the site name; sample location and depth; date collected; analysis requested; and name of the person collecting the sample.

For samples that will be submitted to an MDA approved commercial laboratory, MDA staff will usually approve a procedure whereby individual sample bottles are stored and transported to the laboratory in a second sealed container such as a cooler. Use a chain of custody procedure for all samples. Include the sample number, location and depth for all samples on the chain of custody form. 2

GD30 (12/16)

Page 49


Submit the chain of custody form to the laboratory with the samples. Keep the samples cool. Clean freezer packs are recommended. If ice is used it must be double wrapped in plastic to keep the sample labels and seals from getting wet. For short travel times in moderate temperatures cooling is not required, however, the samples must not be allowed to overheat. Soil samples which are not analyzed immediately, (i.e., within a few days), may be stored frozen for up to six months under proper chain of custody. Do not dispose of stored samples without MDA staff approval, including the portions of samples remaining after analysis. All samples must be collected, transported and stored in accordance with all federal and state applicable rules, statutes or regulations. Any sample being shipped by common carrier or through the mail must comply with the United States Department of Transportation Hazardous Materials Regulation (49 CFR Part 172). The person offering such material for transportation is responsible for ensuring compliance with applicable regulations. V. ANALYTICAL PARAMETERS Soil should be tested for arsenic, barium, cadmium, chromium, lead, mercury, selenium, silver and other pesticides applied to the greens and tee boxes including older organochlorine pesticides such as DDT, heptachlor and chlordane. Historical pesticide application records should be compiled, reviewed and used as a guide to select analytical parameters. VI. GENERAL INFORMATION Safety is always the highest priority at any site. If for any reason the procedures discussed in this or other MDA guidance documents cannot be implemented safely, MDA staff will consider proposed alternative procedures. MDA staff prefer to review all investigation and cleanup activities at golf courses prior to their implementation. The MDA strongly recommends that owners and developers and other interested parties enter the MDA’s Agricultural Voluntary Investigation and Cleanup (AgVIC) program for MDA staff review, guidance, and verification of appropriate Page 50

steps taken to address potential contamination. Commercial laboratories proposed for these analyses should have Quality Assurance/Quality Control (QA/ QC) plans and analytical methods that are pre-approved by MDA (see Guidance Document 24 Fixed Base Laboratories Quality Assurance/Quality Control Plans). A List of commercial laboratories that have approved QA/QC Plans and analytical methods on file with the MDA is available (GD23 Pre-approved Commercial Laboratories: Fixed Base and Mobile). Alternatively, for metals analyses, the commercial laboratory should be accredited for metals in soil by the Minnesota Department of Health (MDH) through the MDH Environmental Laboratory Accreditation Program. VI. GENERAL INFORMATION Safety is always the highest priority at any site. If for any reason the procedures discussed in this or other MDA guidance documents cannot be implemented safely, MDA staff will consider proposed alternative procedures. MDA staff prefer to review all investigation and cleanup activities at golf courses prior to their implementation. The MDA strongly recommends that owners and developers and other interested parties enter the MDA’s Agricultural Voluntary Investigation and Cleanup (AgVIC) program for MDA staff review, guidance, and verification of appropriate steps taken to address potential contamination.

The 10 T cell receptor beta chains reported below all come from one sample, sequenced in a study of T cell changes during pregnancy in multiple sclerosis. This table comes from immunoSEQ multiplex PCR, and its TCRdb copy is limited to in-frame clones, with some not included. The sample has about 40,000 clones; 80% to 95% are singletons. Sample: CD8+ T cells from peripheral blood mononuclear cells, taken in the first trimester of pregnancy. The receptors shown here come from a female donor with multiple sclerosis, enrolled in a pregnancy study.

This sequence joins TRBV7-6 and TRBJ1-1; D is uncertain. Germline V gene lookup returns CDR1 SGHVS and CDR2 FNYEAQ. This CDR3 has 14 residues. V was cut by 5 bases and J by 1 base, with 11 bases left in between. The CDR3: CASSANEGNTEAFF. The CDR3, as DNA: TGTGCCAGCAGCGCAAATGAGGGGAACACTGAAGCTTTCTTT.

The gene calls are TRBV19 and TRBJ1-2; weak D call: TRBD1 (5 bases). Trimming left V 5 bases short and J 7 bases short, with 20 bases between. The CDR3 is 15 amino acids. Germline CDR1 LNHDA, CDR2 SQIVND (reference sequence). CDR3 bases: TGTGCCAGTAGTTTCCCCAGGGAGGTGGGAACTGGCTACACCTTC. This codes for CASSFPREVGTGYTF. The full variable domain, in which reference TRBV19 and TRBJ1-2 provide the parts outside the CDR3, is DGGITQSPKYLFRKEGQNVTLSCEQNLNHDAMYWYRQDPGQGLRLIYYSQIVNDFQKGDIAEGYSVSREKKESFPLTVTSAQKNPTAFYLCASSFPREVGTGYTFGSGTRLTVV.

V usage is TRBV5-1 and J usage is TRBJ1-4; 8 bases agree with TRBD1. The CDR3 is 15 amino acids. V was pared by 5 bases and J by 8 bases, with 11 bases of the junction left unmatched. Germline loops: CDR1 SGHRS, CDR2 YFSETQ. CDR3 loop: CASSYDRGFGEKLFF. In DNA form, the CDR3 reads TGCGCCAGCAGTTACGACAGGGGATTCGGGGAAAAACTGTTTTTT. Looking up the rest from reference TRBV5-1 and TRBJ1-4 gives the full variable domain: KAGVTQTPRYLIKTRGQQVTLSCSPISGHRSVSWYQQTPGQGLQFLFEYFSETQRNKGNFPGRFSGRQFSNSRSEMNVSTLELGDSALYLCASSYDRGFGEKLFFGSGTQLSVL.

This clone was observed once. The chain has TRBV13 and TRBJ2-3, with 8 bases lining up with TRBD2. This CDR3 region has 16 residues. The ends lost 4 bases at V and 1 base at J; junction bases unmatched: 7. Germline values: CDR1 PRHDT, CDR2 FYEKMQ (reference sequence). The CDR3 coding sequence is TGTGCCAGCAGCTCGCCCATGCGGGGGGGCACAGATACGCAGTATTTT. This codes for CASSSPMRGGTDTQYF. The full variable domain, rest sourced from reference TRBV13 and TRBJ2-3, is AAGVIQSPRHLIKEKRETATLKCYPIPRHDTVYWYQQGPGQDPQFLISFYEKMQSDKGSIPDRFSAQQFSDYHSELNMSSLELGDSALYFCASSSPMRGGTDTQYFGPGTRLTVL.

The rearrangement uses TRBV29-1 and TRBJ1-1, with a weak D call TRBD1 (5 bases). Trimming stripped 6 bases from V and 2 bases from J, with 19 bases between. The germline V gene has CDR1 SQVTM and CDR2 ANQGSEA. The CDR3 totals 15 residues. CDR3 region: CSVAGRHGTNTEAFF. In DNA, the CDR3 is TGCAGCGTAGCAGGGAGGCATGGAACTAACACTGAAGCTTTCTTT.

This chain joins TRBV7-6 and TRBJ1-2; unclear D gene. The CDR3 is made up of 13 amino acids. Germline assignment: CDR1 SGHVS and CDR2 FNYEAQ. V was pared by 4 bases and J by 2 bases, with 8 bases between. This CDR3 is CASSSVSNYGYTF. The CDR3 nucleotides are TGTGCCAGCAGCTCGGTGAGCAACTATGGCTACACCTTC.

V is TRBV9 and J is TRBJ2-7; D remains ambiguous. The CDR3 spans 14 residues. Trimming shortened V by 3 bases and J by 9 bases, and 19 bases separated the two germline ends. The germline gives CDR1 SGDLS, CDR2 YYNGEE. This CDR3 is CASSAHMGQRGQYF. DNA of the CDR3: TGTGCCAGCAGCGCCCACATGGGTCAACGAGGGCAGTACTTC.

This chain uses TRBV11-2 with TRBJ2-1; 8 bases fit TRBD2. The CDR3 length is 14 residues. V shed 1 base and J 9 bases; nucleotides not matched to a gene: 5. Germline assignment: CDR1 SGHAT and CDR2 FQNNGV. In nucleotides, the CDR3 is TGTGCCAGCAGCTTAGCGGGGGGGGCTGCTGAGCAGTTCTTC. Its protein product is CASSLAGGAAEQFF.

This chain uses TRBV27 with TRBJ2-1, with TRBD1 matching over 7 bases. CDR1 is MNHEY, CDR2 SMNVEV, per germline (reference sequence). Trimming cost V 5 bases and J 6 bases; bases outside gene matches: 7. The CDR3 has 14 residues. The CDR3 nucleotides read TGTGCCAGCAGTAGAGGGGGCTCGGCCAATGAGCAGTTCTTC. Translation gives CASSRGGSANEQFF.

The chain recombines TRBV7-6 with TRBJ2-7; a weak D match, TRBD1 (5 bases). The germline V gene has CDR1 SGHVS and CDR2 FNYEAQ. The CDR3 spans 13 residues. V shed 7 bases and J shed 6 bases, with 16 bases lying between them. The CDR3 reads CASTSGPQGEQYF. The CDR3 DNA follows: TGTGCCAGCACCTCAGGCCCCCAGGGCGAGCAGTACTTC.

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Morton Superintendent Receives Professional Certification Craig Smith, Director, Communications and Media Relations

Aaron Johnson, golf course superintendent at Dacotah Ridge Golf Club, Morton, Minn., has earned the title of Certified Golf Course Superintendent (CGCS) by the Golf Course Superintendents Association of America (GCSAA), a top designation currently held by only about 1,500 golf course superintendents worldwide. Johnson, a 12-year GCSAA member, has been the superintendent at Dacotah Ridge GC since 2010. “This certification program requires the highest set of competencies in golf course management through testing and practical application, and we are proud of the Association’s Class A members who have advanced to earn this highest level of professional recognition as a certified golf course superintendent,” said Rhett Evans, GCSAA chief executive officer. “We congratulate Aaron Johnson on his accomplishment.” To qualify for GCSAA’s top certification, a candidate must have at least three years’ experience as a golf course superintendent, be currently employed in that capacity Page 52

and meet post-secondary educational requirements and/or continuing education points. A candidate’s knowledge, skills and abilities are validated through development of a portfolio consisting of case-study scenarios, skill statements and work samples; an on-site inspection of the golf facility; and a rigorous sixhour examination covering turfgrass cultural practices, golf course landscapes, pest management, equipment, Rules of Golf, business systems, regulator and programmatic systems, project management, human resources, environmental management and stewardship, natural systems and ethics and values. About the Golf Course Superintendents Association of America (GCSAA) The Golf Course Superintendents Association of America (GCSAA) is a leading golf organization that focuses on golf course management. Since 1926, GCSAA has been the top professional association for the men and women who manage golf